It seems so selfish to go about my life as if I’m the only one who worries, is stressed out, is busy, or is conflicted. I feel as if every time I blog I have to boast about how busy I am or how complicated my life has been because of this or that.
Today upon opening my e-mails, our administrator informed the school about a recent death. He was a student. He was a son. He was a brother. He was a friend.
Suddenly everything that I’ve been dealing with lately seemed so small.
We were asked to talk to the students about anxiety, stress, and depression.
So here’s my chance to be uplifting, inspirational, caring, kind. And…. I blew it. I read talking points. The students just stared at me like deer caught in taillights.
The truth is, it’s hard to talk about suicide. It’s hard to know what the right thing to say is during a time of confusion. Pain like this is tough. I feel for my students because they are young and life is giving them difficult challenges. Some of them are having to grow up too fast. Some of them are oblivious to hardships. Some of them are independent. Some of them don’t feel they have a voice. What’s harder is that as a teacher, an adult, a mentor, I can’t always relate to them. This is where I’m conflicted because I’m at a loss as to what to say, how far can I invade their personal bubble, how long do I stay present?
It seems that during a death like this there are a million and one questions everyone asks, like why, just for starters. And me? I don’t have all the answers to the way the universe moves.
I sat back down after my award-winning speech on “I’ll be there for you,” and contemplated my struggles, my fears, my moment of depression. For one second, I realized that when depression kept turning off the lights in my life, I wanted to drown myself in sorrow. I wanted so desperately to feel. When that intoxicating desire to feel something took over I was a goner. Next thing I knew I was in the shower shaving my legs and the razor “accidentally” cut my ankle. I didn’t flinch. Instead, I watched as a tiny river of red ran down my leg and into the drain. After that I was addicted to that feeling. Why? Because I could feel something. I wasn’t numb anymore.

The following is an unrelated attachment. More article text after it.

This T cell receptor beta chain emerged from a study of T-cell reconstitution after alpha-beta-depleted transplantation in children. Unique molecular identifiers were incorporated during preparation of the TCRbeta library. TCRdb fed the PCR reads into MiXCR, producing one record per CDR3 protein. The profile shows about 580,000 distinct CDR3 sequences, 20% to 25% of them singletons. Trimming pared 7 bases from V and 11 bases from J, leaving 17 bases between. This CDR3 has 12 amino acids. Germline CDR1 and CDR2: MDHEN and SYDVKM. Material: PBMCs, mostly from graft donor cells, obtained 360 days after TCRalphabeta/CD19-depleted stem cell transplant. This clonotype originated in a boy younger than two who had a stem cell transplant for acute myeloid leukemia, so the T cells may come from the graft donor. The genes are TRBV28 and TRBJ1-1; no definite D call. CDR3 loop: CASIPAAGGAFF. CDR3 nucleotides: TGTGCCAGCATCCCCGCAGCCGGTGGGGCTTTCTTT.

So it was back to the shower, time and time again. I never cut too deep, just enough to feel. I was playing with my life. It wasn’t until one evening my mom came home from work and hugged me. She said, let’s go get ice cream. Beyond my endless eye rolls, we went. We had a conversation about nothing. She talked while she savored her chocolate ice cream cone about how growing up she always wanted to explore the African jungle. I asked her why? And she said just because it’s something I know I’ll never get to see. I was puzzled. Why on Earth did my mother have a dream that wasn’t worth achieving. Intrigued, I asked her to explain?
She went on to say that sometimes we have a dream so big and unreachable that it gives us hope. It makes us get up every morning and work hard. It makes us cling to ourselves and to make peace with knowing that God’s will is what we should want.
God’s will. God? Oh yea? (smirk) Then the light switch got turned back on.
I suppose the point of all of this is that sometimes we feel like nothing will matter, like nothing makes sense, like nothing we do can help save a life. Who knew a hug, ice cream, and a unreachable dream would save my life. Give it meaning.
Maybe I should have talked to my students about my struggles to find hope. On the other hand maybe the talking points were enough. Everyone is different. Everyone loves, thinks, acts, feels, and moves differently. That makes us who we are. For me during a time of struggle, like this one, it’s not to necessarily try to understand, but to be there. To help by lending a listening ear. To be present. To be a smile. To be in this life.
On Sunday during church sermon it was said that we always hear the famous words of Mother Teresa, “God wouldn’t give you anything you can’t handle,” and it’s true in a sense. But in reality we should consider God not giving us anything He can’t handle. So we should give Him our troubles. He’s ready. He’s able. He’s for us. Give it to him. Or give it to me and I’ll pass it on to Him.